Lincoln High grad uses mantra from high school to navigate life

Shane Fleharty first remembers saying it as a student at Lincoln High School in the mid 80’s to buddies who needed a little encouragement “Get hungry. Stay hungry.”

It’s a motivational phrase that for decades has been tossed around in one form or another in athletics, in business, and in Fleharty’s day-to-day conversations to inspire a drive to go for it – whatever “it” is.

Years later, Fleharty said friends would remind him of the impact it had on them.

“They’d say, ‘I never forgot about what you said 15 years ago.’ I’d inadvertently planted a seed and to some people it resonated. It stuck with them,” said Fleharty.

For several years, Fleharty toyed with trademarking and marketing the mantra to inspire others, but the project was sidetracked in 2009 when devastating setbacks forced Fleharty and his wife Veronica to practice what he preached.

Veronica had a brain aneurysm while at the same time the economy was at its worst.

The economic downturn forced Fleharty to close his chiropractic practice.

After selling their home and packing their belongings, Shane got a phone call on the trip to relocate to Arizona that the business opportunity there had fallen through.

“My plans for ‘Get Hungry. Stay Hungry”’ were on the back burner then, but I could’t let it go, especially after rebounding from what we’d been through,” said Fleharty.

"Get Hungry, Stay Hungry was’t just something to talk about – it was something to live by.”     

Now that they’re back on their feet, Shane and Veronica want the mantra to resonate with Nebraskans, too.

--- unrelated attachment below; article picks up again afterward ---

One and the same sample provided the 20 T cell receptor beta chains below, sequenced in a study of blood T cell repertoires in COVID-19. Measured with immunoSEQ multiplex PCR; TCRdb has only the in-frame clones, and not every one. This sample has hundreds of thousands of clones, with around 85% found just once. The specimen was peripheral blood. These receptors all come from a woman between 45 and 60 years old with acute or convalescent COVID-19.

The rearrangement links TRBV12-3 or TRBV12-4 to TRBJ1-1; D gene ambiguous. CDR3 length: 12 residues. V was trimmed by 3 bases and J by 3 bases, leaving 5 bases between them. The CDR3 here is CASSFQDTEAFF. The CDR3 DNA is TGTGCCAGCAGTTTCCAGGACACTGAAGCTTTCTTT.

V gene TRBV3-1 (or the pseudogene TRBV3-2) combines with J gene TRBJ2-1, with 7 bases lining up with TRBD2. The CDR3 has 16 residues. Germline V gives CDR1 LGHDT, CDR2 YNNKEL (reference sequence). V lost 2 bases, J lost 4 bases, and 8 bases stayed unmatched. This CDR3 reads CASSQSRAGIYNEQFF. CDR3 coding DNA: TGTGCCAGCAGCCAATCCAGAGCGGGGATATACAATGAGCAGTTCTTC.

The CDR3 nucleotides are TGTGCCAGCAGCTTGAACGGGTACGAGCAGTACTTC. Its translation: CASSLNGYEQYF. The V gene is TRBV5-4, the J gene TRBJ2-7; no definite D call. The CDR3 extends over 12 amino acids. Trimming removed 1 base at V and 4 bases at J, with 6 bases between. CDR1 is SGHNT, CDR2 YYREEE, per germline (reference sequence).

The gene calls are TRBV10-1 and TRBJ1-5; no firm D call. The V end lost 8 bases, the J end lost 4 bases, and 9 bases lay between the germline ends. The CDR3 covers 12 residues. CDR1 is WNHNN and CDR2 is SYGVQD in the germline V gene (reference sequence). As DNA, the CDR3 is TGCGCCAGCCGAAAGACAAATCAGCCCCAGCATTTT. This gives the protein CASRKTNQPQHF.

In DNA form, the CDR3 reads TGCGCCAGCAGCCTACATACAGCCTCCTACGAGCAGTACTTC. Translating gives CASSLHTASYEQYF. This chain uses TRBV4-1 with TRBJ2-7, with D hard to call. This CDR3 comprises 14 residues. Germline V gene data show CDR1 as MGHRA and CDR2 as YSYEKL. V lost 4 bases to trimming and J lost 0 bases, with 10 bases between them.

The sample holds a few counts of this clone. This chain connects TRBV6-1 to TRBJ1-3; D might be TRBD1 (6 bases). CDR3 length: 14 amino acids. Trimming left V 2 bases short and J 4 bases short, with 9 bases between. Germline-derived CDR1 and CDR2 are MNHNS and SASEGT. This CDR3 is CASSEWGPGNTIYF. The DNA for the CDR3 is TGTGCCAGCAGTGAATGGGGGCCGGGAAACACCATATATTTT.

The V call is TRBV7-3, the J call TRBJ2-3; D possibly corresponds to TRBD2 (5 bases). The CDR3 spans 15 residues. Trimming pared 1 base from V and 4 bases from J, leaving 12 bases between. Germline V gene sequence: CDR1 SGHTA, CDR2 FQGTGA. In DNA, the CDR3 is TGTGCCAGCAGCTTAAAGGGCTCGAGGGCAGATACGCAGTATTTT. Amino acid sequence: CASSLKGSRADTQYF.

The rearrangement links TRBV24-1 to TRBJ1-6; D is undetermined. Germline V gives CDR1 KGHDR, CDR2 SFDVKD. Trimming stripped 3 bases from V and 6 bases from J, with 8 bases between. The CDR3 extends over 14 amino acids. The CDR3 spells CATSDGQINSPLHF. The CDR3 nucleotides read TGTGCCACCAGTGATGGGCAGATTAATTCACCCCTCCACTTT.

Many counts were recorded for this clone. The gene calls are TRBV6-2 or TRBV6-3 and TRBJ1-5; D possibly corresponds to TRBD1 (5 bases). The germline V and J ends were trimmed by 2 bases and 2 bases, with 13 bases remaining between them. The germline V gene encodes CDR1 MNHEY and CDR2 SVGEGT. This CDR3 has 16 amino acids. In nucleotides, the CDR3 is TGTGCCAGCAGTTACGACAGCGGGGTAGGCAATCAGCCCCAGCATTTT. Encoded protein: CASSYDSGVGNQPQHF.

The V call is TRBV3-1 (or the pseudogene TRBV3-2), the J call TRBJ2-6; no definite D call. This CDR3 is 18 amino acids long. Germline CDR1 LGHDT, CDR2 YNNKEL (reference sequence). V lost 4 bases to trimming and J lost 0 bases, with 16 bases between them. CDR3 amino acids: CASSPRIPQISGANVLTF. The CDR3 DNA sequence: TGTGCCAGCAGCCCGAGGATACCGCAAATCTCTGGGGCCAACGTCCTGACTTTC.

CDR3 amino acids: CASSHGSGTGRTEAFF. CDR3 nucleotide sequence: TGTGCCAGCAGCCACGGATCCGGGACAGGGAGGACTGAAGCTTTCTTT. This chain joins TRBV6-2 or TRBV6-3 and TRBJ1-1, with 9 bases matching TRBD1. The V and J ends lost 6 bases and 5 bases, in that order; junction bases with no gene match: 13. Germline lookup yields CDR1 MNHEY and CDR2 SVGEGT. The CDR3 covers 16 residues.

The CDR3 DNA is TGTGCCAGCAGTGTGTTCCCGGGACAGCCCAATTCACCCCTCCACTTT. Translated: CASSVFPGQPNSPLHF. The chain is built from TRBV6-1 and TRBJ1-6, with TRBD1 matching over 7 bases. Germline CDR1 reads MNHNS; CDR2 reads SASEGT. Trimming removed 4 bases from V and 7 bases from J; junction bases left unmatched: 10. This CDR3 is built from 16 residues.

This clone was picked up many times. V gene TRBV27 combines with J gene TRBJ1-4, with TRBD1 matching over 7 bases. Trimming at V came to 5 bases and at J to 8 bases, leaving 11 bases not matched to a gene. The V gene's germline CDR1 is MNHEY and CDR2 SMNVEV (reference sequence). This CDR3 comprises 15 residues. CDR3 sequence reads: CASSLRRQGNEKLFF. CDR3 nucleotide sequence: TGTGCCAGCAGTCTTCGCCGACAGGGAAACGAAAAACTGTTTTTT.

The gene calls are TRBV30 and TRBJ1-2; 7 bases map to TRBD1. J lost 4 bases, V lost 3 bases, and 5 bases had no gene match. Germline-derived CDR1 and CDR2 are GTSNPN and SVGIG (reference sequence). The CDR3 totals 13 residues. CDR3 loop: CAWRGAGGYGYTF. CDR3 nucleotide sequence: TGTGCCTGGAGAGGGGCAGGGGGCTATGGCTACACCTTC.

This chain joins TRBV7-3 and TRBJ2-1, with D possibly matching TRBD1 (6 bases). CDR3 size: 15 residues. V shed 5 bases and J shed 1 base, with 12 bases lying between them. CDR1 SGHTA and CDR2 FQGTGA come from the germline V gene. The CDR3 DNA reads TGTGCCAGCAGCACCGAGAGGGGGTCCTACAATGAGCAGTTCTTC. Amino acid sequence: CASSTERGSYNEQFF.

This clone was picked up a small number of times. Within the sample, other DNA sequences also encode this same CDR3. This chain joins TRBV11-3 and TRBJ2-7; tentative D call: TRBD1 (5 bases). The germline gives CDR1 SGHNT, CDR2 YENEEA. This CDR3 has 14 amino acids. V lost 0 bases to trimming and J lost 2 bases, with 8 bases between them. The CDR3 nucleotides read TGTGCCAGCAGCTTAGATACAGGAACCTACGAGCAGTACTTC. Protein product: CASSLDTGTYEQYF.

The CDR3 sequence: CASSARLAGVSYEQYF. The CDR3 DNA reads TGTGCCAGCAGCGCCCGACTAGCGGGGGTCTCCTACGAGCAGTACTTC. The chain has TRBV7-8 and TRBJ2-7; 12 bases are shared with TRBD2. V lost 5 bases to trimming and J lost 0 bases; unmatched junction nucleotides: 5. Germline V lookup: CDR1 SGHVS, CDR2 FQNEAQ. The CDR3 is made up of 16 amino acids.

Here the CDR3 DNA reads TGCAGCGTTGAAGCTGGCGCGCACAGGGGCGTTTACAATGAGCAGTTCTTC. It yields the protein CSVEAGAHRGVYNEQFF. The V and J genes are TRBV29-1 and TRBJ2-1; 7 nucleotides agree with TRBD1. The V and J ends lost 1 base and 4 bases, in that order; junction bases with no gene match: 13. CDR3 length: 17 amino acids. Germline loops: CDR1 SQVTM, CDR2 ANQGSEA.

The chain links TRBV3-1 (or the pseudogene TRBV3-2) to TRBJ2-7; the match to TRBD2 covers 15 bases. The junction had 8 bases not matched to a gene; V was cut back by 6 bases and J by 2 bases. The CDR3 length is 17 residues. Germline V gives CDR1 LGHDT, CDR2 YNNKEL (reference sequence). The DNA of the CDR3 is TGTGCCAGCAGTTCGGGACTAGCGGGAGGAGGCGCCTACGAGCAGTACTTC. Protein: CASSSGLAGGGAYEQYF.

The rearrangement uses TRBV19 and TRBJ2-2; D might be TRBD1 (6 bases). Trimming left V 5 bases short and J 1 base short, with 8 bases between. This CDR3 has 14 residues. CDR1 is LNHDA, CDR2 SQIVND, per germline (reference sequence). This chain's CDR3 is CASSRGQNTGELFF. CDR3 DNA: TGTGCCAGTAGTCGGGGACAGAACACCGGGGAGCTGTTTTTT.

The couple has trademarked the saying and, in addition to designing a Husker-red t-shirts and other apparel, Shane has launched a new website with motivational and inspirational stories, articles, interviews, videos, e-cards and other tools to inspire and encourage.

"Eventually we want it to be an online community where Nebraskans can post their own content to motivate each other," he said.

Operating on a shoestring budget and a dream, Fleharty approached Scheel’s in Lincoln and was thrilled when he got his first big order.

In addition to t-shirts, a goal setting plan, wristbands, hats and other items are available at www.GetHungryStayHungry.com.

Fleharty plans to reach out to booster clubs, fundraisers, businesses, sports organizations, and others to customize and co-brand “Get Hungry. Stay Hungry” apparel for their specific causes.

No matter what the goal – to excel in athletics or academics, be more successful on the job, quit smoking, or make other life changes – Fleharty hopes the “Get Hungry. Stay Hungry” motto and the encouraging stories and tools on the website will be the motivation to make it happen. 

“It’s a mantra that means something different to everybody – but for everybody it means something,” he said.